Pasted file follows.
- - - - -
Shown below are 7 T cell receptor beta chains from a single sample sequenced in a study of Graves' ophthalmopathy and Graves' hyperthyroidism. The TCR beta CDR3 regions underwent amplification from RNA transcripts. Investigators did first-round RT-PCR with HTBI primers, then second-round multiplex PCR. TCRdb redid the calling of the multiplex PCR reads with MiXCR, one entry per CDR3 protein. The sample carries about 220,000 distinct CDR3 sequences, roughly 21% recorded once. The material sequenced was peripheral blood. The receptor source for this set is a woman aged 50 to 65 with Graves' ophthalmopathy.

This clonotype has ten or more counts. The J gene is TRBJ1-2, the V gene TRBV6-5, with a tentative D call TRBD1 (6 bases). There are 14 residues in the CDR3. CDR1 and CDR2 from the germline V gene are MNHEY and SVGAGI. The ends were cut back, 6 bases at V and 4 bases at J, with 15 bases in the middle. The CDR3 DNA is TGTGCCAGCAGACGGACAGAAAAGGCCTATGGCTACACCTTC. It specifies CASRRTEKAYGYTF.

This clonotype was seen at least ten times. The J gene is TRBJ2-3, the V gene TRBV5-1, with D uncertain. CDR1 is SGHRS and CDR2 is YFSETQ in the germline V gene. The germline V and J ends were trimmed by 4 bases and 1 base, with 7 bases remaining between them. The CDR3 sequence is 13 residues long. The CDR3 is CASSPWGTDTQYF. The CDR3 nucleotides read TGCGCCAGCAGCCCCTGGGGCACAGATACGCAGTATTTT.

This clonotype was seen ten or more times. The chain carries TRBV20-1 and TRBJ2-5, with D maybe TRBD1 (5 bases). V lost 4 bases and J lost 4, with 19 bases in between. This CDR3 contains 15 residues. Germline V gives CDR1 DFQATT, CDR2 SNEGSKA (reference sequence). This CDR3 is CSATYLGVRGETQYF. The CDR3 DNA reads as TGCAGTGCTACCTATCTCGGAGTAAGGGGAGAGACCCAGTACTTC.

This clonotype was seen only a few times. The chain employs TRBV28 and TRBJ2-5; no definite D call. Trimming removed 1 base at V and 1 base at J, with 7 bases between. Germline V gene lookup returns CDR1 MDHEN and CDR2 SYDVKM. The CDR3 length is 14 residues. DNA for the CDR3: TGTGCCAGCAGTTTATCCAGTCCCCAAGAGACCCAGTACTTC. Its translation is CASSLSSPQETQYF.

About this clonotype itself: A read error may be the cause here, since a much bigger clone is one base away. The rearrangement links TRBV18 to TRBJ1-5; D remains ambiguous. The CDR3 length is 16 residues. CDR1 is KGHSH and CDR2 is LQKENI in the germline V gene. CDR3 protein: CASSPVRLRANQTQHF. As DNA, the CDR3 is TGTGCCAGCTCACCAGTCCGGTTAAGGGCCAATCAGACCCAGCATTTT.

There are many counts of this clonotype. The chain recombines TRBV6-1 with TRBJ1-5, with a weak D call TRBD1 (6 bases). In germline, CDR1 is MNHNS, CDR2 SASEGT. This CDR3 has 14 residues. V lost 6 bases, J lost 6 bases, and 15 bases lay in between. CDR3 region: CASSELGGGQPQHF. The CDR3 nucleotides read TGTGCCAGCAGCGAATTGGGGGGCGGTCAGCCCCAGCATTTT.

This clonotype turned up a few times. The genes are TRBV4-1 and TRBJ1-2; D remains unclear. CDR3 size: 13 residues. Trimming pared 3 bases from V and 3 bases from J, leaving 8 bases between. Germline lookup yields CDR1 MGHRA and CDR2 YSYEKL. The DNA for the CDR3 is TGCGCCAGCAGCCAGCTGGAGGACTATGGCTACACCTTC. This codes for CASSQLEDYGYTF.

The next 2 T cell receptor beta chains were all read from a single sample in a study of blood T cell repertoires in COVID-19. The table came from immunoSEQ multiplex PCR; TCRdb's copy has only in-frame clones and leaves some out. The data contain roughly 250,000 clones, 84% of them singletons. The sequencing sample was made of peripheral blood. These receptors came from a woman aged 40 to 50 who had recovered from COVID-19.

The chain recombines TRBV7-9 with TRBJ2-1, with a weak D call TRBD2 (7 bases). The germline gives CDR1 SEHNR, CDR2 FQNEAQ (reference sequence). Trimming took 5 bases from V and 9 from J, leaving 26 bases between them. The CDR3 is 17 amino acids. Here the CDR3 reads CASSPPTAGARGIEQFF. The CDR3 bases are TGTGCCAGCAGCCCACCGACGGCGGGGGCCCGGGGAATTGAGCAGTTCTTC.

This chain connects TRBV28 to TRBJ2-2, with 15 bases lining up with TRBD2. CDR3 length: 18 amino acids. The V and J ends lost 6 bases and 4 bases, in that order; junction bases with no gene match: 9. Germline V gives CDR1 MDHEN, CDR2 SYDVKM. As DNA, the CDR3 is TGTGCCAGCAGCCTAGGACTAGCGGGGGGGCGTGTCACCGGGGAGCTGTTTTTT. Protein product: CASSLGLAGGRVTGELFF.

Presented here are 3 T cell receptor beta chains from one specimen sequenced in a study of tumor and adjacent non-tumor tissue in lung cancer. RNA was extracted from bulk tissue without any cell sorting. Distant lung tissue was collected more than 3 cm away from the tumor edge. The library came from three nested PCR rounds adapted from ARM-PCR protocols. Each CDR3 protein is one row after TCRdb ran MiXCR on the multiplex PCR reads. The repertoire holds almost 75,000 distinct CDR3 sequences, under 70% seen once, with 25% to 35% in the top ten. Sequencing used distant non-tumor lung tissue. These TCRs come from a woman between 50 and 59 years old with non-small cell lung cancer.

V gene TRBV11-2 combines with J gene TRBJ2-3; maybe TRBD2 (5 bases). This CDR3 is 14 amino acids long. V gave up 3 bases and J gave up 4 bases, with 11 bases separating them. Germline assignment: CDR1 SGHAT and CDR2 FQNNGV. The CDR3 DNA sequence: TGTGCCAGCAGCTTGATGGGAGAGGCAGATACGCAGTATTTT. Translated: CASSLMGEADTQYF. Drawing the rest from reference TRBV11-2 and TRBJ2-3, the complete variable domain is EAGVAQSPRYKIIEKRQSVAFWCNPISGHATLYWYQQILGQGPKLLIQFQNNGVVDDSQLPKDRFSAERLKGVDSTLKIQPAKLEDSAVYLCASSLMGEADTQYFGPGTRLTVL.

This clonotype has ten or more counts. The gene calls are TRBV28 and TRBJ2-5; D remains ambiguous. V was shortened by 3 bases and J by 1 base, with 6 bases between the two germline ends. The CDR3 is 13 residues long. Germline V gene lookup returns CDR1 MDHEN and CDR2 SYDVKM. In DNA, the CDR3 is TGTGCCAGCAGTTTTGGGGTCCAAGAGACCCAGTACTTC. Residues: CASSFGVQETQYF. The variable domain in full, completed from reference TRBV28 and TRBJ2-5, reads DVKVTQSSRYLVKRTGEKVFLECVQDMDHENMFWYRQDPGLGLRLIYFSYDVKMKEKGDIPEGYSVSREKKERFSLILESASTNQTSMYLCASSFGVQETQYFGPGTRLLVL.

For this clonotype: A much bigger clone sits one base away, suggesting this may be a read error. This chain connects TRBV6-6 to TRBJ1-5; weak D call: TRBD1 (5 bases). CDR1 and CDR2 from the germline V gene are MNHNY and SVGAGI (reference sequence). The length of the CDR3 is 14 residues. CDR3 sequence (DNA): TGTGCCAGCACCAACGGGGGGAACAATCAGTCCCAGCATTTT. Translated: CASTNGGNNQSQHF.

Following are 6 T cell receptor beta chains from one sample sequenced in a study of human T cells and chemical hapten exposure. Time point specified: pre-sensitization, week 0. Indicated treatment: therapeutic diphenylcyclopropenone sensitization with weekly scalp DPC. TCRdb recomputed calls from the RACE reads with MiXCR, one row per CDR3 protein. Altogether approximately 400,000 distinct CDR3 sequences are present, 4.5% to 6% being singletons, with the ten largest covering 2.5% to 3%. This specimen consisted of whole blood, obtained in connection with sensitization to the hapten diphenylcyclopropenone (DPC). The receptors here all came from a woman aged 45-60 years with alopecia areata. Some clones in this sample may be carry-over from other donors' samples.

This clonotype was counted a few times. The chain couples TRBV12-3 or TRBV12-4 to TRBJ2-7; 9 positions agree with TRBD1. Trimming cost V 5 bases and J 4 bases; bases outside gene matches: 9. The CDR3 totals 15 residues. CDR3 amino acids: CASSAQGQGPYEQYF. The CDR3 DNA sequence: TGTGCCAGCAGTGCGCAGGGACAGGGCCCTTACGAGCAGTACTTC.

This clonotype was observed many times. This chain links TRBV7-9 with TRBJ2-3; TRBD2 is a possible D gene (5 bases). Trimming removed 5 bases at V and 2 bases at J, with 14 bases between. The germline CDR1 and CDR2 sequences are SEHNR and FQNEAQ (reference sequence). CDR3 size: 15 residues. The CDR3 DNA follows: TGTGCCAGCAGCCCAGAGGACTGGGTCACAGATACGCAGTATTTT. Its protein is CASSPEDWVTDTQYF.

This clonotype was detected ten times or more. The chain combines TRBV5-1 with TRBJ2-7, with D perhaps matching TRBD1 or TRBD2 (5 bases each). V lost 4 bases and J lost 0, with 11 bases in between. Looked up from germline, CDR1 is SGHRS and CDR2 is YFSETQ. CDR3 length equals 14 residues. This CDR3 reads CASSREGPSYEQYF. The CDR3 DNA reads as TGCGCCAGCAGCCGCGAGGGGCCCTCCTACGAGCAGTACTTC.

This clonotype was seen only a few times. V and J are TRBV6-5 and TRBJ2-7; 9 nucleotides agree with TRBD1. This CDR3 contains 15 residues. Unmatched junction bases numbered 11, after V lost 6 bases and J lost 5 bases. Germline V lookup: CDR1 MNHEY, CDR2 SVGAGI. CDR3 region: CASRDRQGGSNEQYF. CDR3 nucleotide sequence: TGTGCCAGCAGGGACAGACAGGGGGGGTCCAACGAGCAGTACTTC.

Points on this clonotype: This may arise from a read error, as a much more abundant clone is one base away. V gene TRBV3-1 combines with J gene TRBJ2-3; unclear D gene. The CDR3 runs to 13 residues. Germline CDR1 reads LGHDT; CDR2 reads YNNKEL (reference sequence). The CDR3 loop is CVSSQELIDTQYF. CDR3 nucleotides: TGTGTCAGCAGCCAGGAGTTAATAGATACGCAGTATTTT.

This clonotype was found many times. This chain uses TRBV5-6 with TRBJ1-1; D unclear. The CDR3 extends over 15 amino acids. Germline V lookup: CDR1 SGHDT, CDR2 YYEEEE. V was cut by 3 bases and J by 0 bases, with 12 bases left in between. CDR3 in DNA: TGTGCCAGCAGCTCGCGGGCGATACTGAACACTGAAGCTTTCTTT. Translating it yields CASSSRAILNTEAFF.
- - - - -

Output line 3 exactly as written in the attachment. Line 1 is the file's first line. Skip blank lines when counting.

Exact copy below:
This clonotype was seen at least ten times. The J gene is TRBJ2-3, the V gene TRBV5-1, with D uncertain. CDR1 is SGHRS and CDR2 is YFSETQ in the germline V gene. The germline V and J ends were trimmed by 4 bases and 1 base, with 7 bases remaining between them. The CDR3 sequence is 13 residues long. The CDR3 is CASSPWGTDTQYF. The CDR3 nucleotides read TGCGCCAGCAGCCCCTGGGGCACAGATACGCAGTATTTT.